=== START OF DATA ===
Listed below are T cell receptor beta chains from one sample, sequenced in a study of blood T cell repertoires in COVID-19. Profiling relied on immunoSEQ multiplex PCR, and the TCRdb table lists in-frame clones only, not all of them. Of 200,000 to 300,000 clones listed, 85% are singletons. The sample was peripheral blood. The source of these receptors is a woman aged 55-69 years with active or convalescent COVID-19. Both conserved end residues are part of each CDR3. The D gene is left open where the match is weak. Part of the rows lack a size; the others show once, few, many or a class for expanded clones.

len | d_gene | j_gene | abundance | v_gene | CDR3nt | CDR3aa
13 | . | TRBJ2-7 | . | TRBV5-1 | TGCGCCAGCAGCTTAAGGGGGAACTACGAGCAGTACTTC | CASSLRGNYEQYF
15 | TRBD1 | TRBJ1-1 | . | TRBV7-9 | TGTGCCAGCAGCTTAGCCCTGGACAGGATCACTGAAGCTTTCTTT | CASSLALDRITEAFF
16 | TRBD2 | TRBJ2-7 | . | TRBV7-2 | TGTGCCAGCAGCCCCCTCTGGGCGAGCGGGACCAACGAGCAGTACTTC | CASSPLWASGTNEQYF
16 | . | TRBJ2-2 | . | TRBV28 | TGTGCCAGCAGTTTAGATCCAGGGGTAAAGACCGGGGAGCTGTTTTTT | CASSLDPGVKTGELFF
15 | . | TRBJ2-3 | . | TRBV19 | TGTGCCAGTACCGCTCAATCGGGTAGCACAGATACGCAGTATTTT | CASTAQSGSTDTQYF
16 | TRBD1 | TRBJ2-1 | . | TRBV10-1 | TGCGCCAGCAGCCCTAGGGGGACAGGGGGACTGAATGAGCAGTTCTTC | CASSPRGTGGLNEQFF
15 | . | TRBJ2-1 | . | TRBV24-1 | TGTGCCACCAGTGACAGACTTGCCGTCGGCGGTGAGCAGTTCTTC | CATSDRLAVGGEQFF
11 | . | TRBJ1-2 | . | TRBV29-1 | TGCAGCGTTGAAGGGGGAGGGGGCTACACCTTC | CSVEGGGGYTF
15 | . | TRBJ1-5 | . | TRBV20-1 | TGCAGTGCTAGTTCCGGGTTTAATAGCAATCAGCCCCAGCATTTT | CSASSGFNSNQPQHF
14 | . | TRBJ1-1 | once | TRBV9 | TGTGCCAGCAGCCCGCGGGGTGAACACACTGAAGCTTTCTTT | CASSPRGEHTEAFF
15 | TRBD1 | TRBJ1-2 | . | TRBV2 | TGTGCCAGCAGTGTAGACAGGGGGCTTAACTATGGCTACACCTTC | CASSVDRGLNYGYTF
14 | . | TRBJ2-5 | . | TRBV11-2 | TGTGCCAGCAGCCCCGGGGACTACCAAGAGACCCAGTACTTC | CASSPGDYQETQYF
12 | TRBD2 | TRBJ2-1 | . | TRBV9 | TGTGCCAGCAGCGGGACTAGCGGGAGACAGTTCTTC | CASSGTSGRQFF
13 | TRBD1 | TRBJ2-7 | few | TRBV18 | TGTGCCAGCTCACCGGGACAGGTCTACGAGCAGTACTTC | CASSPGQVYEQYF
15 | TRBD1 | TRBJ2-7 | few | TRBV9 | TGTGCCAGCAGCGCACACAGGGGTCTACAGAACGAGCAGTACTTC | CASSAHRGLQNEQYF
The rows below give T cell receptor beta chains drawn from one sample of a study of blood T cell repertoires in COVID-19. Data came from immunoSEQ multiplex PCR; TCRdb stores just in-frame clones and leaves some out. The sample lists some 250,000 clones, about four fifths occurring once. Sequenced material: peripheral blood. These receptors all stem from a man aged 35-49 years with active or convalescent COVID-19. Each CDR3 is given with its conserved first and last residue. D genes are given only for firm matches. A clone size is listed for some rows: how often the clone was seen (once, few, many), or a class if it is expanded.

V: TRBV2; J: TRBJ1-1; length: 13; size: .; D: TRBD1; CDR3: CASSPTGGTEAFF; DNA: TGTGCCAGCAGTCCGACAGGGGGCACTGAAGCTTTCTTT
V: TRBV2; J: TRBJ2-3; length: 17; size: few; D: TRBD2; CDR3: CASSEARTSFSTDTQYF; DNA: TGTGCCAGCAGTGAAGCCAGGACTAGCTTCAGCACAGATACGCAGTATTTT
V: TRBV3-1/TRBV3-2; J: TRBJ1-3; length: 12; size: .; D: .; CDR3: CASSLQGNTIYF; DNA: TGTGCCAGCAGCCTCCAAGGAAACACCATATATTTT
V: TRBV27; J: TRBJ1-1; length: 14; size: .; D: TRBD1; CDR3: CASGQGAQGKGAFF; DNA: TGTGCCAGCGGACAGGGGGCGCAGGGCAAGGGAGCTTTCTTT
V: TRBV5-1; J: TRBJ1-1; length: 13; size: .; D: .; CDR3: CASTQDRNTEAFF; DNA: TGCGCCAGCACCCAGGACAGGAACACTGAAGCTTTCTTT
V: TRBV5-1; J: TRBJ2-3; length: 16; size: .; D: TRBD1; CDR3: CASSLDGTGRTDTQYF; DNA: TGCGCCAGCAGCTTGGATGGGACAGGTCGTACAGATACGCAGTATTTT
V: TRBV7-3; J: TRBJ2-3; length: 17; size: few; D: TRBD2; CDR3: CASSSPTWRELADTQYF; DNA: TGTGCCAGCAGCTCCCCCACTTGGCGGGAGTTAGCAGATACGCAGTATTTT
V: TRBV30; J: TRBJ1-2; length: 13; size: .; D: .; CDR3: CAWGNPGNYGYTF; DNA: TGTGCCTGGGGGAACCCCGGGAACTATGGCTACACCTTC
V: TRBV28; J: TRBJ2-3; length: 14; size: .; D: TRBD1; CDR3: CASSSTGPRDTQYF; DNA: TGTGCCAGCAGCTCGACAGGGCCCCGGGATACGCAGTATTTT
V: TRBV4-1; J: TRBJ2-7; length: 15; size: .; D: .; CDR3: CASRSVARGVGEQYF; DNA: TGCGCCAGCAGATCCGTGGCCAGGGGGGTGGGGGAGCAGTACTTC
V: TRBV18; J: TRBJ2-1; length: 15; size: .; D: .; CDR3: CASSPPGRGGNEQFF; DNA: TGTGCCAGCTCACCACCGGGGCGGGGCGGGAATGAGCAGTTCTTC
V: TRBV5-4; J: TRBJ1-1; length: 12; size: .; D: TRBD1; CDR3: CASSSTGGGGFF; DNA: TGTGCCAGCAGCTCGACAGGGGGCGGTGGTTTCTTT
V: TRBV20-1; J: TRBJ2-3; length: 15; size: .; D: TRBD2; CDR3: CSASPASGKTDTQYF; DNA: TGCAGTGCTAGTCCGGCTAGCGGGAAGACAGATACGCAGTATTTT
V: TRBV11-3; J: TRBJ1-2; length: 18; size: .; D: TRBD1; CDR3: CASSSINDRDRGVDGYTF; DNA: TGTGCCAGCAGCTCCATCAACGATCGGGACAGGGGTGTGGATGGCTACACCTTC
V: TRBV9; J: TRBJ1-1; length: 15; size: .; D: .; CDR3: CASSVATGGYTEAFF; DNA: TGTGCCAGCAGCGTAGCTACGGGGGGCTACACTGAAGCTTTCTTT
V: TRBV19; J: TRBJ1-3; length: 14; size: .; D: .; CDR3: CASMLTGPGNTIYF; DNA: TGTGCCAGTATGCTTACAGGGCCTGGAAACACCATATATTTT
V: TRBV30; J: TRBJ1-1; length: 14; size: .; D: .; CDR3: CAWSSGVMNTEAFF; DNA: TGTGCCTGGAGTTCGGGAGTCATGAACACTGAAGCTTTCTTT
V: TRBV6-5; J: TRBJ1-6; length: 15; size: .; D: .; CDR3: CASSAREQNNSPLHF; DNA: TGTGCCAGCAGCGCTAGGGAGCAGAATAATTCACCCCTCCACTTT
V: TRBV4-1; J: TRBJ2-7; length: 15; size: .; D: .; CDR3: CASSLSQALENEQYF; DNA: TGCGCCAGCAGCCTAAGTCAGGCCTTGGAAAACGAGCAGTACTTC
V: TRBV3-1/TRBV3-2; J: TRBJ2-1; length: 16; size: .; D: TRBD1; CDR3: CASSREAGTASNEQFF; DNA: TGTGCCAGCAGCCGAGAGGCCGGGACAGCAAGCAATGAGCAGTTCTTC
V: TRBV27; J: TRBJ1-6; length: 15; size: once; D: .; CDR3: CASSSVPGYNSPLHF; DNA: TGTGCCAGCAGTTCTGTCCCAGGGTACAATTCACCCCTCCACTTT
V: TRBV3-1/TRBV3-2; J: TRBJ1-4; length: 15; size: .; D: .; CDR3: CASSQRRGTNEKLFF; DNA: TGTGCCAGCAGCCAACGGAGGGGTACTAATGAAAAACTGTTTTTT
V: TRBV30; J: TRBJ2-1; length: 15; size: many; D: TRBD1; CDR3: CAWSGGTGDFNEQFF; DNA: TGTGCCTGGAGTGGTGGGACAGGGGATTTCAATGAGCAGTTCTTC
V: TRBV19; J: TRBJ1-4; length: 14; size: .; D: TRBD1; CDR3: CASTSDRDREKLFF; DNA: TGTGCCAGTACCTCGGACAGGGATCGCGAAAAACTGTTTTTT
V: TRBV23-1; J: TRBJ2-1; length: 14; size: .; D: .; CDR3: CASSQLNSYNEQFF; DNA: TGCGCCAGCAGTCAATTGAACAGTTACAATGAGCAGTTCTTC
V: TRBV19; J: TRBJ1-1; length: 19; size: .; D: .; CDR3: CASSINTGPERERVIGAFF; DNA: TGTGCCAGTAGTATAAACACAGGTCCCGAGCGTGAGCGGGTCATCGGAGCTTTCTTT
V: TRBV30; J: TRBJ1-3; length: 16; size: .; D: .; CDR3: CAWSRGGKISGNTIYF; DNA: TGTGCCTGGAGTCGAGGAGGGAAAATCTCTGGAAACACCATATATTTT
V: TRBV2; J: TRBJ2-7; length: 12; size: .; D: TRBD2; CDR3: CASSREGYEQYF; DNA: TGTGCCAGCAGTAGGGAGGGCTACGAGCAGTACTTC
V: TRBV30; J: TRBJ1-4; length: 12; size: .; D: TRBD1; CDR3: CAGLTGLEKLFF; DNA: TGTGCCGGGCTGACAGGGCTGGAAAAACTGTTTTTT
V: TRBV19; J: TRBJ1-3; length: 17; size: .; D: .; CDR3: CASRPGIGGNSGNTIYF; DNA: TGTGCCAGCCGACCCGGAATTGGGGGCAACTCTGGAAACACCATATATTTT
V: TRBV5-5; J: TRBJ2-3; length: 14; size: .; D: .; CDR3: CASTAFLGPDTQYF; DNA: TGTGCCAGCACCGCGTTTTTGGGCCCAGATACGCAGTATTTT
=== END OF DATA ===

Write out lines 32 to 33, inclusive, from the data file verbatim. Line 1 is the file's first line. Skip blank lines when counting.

V: TRBV11-3; J: TRBJ1-2; length: 18; size: .; D: TRBD1; CDR3: CASSSINDRDRGVDGYTF; DNA: TGTGCCAGCAGCTCCATCAACGATCGGGACAGGGGTGTGGATGGCTACACCTTC
V: TRBV9; J: TRBJ1-1; length: 15; size: .; D: .; CDR3: CASSVATGGYTEAFF; DNA: TGTGCCAGCAGCGTAGCTACGGGGGGCTACACTGAAGCTTTCTTT